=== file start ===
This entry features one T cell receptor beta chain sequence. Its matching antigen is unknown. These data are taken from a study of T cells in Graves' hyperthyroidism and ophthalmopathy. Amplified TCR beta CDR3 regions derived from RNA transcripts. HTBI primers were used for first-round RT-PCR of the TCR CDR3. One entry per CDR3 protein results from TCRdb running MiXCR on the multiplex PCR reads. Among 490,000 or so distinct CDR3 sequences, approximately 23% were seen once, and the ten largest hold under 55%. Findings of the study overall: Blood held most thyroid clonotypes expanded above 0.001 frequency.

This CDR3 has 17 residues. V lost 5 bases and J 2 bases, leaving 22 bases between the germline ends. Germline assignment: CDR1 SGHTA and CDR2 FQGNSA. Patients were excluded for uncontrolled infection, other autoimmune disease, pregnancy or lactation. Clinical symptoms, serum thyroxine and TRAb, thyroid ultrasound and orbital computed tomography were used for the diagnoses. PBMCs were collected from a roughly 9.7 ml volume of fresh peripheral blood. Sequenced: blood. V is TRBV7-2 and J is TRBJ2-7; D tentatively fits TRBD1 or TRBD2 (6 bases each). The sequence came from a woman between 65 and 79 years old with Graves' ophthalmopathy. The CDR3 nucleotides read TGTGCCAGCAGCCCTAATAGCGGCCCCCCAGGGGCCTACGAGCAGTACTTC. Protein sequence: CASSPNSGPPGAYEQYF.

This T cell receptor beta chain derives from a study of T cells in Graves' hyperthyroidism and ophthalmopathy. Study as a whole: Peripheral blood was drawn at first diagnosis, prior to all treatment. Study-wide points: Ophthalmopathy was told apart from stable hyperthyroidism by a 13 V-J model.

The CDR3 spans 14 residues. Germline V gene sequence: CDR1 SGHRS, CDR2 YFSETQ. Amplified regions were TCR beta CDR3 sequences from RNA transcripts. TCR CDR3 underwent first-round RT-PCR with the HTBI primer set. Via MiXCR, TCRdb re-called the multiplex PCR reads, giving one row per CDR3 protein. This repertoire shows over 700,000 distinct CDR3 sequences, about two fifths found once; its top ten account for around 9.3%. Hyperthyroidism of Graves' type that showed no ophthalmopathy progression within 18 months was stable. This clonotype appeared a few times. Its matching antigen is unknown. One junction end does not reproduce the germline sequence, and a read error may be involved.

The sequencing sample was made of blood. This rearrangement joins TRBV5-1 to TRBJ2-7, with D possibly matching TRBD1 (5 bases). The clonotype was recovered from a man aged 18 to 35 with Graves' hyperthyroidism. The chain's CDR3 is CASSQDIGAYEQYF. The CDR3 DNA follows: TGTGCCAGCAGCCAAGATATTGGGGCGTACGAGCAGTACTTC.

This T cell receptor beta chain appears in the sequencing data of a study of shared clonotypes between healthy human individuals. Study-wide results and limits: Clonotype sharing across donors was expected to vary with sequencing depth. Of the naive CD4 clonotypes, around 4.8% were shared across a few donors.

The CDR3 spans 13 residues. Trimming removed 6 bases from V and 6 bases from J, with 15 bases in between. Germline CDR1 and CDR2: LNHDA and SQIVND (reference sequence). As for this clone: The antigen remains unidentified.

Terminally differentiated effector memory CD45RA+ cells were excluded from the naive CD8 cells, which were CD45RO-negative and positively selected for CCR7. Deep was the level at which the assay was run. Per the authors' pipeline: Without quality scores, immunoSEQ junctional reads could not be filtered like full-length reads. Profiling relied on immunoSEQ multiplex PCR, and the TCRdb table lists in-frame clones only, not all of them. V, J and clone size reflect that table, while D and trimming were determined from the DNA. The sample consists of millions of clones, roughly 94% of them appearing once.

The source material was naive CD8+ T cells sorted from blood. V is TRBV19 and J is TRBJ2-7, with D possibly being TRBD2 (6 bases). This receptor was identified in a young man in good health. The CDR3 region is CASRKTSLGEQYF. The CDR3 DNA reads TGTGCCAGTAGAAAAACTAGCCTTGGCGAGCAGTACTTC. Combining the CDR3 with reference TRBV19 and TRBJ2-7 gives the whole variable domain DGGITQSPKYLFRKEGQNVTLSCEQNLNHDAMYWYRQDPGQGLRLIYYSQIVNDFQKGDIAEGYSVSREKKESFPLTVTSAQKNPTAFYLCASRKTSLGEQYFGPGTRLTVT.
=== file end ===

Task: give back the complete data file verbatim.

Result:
This entry features one T cell receptor beta chain sequence. Its matching antigen is unknown. These data are taken from a study of T cells in Graves' hyperthyroidism and ophthalmopathy. Amplified TCR beta CDR3 regions derived from RNA transcripts. HTBI primers were used for first-round RT-PCR of the TCR CDR3. One entry per CDR3 protein results from TCRdb running MiXCR on the multiplex PCR reads. Among 490,000 or so distinct CDR3 sequences, approximately 23% were seen once, and the ten largest hold under 55%. Findings of the study overall: Blood held most thyroid clonotypes expanded above 0.001 frequency.

This CDR3 has 17 residues. V lost 5 bases and J 2 bases, leaving 22 bases between the germline ends. Germline assignment: CDR1 SGHTA and CDR2 FQGNSA. Patients were excluded for uncontrolled infection, other autoimmune disease, pregnancy or lactation. Clinical symptoms, serum thyroxine and TRAb, thyroid ultrasound and orbital computed tomography were used for the diagnoses. PBMCs were collected from a roughly 9.7 ml volume of fresh peripheral blood. Sequenced: blood. V is TRBV7-2 and J is TRBJ2-7; D tentatively fits TRBD1 or TRBD2 (6 bases each). The sequence came from a woman between 65 and 79 years old with Graves' ophthalmopathy. The CDR3 nucleotides read TGTGCCAGCAGCCCTAATAGCGGCCCCCCAGGGGCCTACGAGCAGTACTTC. Protein sequence: CASSPNSGPPGAYEQYF.

This T cell receptor beta chain derives from a study of T cells in Graves' hyperthyroidism and ophthalmopathy. Study as a whole: Peripheral blood was drawn at first diagnosis, prior to all treatment. Study-wide points: Ophthalmopathy was told apart from stable hyperthyroidism by a 13 V-J model.

The CDR3 spans 14 residues. Germline V gene sequence: CDR1 SGHRS, CDR2 YFSETQ. Amplified regions were TCR beta CDR3 sequences from RNA transcripts. TCR CDR3 underwent first-round RT-PCR with the HTBI primer set. Via MiXCR, TCRdb re-called the multiplex PCR reads, giving one row per CDR3 protein. This repertoire shows over 700,000 distinct CDR3 sequences, about two fifths found once; its top ten account for around 9.3%. Hyperthyroidism of Graves' type that showed no ophthalmopathy progression within 18 months was stable. This clonotype appeared a few times. Its matching antigen is unknown. One junction end does not reproduce the germline sequence, and a read error may be involved.

The sequencing sample was made of blood. This rearrangement joins TRBV5-1 to TRBJ2-7, with D possibly matching TRBD1 (5 bases). The clonotype was recovered from a man aged 18 to 35 with Graves' hyperthyroidism. The chain's CDR3 is CASSQDIGAYEQYF. The CDR3 DNA follows: TGTGCCAGCAGCCAAGATATTGGGGCGTACGAGCAGTACTTC.

This T cell receptor beta chain appears in the sequencing data of a study of shared clonotypes between healthy human individuals. Study-wide results and limits: Clonotype sharing across donors was expected to vary with sequencing depth. Of the naive CD4 clonotypes, around 4.8% were shared across a few donors.

The CDR3 spans 13 residues. Trimming removed 6 bases from V and 6 bases from J, with 15 bases in between. Germline CDR1 and CDR2: LNHDA and SQIVND (reference sequence). As for this clone: The antigen remains unidentified.

Terminally differentiated effector memory CD45RA+ cells were excluded from the naive CD8 cells, which were CD45RO-negative and positively selected for CCR7. Deep was the level at which the assay was run. Per the authors' pipeline: Without quality scores, immunoSEQ junctional reads could not be filtered like full-length reads. Profiling relied on immunoSEQ multiplex PCR, and the TCRdb table lists in-frame clones only, not all of them. V, J and clone size reflect that table, while D and trimming were determined from the DNA. The sample consists of millions of clones, roughly 94% of them appearing once.

The source material was naive CD8+ T cells sorted from blood. V is TRBV19 and J is TRBJ2-7, with D possibly being TRBD2 (6 bases). This receptor was identified in a young man in good health. The CDR3 region is CASRKTSLGEQYF. The CDR3 DNA reads TGTGCCAGTAGAAAAACTAGCCTTGGCGAGCAGTACTTC. Combining the CDR3 with reference TRBV19 and TRBJ2-7 gives the whole variable domain DGGITQSPKYLFRKEGQNVTLSCEQNLNHDAMYWYRQDPGQGLRLIYYSQIVNDFQKGDIAEGYSVSREKKESFPLTVTSAQKNPTAFYLCASRKTSLGEQYFGPGTRLTVT.